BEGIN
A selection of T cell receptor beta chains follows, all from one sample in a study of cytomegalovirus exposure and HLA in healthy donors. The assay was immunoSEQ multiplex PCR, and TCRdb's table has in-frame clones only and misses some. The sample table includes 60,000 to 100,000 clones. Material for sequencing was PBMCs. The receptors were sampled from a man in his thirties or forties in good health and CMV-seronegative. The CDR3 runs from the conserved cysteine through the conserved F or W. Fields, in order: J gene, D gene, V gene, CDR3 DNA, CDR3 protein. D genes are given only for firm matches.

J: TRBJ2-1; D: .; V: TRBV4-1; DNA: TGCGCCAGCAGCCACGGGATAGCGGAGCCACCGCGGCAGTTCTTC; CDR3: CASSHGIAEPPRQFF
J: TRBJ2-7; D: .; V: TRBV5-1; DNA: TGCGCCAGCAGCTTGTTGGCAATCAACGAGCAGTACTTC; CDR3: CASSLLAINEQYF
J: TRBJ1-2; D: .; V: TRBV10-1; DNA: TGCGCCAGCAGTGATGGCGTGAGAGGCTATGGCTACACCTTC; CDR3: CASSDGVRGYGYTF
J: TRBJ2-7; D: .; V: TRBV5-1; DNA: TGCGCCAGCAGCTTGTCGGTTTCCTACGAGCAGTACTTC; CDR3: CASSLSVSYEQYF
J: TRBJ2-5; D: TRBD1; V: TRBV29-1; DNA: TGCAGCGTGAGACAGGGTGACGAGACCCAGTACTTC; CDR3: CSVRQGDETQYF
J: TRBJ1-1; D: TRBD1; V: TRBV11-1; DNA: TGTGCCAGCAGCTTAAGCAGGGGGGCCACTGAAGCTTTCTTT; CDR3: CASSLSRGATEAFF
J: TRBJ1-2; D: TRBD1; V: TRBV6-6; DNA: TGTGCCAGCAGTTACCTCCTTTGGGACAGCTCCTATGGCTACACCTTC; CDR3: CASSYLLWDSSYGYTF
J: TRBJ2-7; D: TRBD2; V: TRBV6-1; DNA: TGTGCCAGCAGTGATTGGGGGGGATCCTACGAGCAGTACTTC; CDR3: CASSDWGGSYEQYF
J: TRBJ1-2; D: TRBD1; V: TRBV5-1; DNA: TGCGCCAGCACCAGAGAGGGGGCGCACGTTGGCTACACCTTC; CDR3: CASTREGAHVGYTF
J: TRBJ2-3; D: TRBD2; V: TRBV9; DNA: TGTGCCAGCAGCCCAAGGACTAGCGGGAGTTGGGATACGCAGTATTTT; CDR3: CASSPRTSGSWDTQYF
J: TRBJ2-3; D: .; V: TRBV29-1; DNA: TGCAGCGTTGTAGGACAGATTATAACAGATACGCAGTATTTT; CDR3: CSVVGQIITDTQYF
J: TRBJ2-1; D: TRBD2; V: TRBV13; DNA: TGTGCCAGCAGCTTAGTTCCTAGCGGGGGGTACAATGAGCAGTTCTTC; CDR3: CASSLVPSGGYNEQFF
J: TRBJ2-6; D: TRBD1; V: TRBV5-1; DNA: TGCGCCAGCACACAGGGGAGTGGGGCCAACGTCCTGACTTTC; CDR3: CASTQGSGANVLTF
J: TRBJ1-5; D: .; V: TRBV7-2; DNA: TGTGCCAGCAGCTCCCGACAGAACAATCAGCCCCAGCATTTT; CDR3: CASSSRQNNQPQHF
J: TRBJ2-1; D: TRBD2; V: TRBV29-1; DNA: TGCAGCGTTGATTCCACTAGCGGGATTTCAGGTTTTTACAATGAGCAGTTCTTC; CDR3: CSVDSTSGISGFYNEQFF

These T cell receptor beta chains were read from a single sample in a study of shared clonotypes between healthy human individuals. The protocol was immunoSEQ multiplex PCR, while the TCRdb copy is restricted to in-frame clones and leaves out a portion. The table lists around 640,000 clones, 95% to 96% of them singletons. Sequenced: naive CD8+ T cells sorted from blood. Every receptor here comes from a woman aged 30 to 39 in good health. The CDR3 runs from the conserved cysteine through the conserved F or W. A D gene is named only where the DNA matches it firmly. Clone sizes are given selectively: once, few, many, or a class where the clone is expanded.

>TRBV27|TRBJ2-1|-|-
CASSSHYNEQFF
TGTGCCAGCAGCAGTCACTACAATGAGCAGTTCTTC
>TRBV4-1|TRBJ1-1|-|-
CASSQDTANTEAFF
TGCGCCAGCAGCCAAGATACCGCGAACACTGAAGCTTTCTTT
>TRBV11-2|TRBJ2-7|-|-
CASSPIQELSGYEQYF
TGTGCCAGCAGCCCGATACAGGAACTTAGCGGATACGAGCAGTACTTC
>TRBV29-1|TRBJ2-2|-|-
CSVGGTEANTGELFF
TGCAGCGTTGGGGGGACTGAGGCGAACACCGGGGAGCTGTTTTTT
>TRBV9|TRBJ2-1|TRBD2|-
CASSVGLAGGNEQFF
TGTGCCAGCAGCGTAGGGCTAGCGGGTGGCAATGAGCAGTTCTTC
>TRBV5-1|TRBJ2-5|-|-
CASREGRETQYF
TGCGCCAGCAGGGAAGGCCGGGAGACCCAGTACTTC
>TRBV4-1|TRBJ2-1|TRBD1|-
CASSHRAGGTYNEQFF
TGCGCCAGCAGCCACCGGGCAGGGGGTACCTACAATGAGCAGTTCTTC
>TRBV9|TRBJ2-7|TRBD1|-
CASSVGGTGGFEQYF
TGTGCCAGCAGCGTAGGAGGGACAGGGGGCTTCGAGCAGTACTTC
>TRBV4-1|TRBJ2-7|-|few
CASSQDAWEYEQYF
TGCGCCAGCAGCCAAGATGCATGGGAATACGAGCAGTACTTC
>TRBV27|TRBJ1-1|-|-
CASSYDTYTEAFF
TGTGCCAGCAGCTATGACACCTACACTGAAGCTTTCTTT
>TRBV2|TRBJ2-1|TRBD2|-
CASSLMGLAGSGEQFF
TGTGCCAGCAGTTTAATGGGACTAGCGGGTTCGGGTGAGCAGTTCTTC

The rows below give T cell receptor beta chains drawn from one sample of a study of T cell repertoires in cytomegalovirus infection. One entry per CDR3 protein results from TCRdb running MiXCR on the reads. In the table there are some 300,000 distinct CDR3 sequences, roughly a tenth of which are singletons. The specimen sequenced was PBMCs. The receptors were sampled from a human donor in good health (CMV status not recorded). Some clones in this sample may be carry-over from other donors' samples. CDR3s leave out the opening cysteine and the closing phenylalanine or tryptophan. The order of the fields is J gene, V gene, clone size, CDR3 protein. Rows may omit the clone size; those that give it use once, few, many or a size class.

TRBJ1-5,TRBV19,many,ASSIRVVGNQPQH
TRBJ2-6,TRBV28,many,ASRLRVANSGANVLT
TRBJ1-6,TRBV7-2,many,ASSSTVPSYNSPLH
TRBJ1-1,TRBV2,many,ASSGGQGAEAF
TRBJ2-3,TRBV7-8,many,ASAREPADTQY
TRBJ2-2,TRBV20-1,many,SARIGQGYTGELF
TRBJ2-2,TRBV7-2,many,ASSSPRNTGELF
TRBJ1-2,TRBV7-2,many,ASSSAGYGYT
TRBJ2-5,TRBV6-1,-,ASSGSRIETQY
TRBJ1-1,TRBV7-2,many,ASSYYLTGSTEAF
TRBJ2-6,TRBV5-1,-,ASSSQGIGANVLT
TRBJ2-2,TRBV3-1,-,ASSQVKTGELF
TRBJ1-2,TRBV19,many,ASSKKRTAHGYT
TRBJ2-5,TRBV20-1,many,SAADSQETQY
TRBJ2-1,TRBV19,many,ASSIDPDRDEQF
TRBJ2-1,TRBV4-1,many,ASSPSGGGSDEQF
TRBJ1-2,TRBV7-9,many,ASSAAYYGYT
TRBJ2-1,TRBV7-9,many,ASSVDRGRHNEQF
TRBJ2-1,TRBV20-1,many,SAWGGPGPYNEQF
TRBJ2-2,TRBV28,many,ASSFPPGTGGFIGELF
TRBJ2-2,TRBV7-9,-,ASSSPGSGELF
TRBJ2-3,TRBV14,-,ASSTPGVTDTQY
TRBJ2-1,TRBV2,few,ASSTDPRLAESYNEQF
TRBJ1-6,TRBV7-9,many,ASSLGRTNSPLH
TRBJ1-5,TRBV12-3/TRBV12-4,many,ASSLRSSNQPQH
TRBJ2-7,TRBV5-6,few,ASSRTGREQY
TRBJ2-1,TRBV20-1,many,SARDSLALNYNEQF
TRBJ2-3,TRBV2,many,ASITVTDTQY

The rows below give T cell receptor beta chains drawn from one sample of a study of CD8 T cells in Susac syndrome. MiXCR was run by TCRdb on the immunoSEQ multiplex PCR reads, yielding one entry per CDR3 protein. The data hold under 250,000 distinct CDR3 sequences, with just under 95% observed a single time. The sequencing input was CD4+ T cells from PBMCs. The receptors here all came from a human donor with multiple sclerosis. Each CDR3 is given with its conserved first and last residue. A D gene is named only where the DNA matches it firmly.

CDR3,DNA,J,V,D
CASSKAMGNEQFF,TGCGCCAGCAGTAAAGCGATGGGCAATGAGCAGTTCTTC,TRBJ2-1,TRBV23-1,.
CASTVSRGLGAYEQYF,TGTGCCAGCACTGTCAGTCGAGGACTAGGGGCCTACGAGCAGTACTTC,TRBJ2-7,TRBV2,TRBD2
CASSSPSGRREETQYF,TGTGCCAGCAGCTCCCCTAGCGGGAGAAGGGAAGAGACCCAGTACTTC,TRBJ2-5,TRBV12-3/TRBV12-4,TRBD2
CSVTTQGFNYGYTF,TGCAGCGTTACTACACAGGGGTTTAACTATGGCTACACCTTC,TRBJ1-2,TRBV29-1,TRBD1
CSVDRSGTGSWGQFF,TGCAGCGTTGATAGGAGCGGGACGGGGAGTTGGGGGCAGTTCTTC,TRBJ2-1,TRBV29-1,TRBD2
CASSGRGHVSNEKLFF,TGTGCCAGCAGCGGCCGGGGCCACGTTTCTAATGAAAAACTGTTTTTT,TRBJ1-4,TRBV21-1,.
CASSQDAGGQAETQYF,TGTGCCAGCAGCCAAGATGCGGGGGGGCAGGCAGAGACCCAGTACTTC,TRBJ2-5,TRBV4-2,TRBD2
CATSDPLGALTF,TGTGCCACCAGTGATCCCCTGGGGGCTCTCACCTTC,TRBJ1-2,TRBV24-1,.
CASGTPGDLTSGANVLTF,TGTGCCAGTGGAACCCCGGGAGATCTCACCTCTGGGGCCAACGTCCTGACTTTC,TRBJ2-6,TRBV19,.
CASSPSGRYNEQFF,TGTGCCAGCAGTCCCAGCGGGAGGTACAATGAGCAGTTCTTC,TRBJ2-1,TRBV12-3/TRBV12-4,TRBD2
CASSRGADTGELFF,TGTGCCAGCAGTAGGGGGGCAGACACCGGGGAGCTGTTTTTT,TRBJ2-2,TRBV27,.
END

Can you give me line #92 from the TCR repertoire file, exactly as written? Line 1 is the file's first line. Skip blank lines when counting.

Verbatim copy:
CASSRGADTGELFF,TGTGCCAGCAGTAGGGGGGCAGACACCGGGGAGCTGTTTTTT,TRBJ2-2,TRBV27,.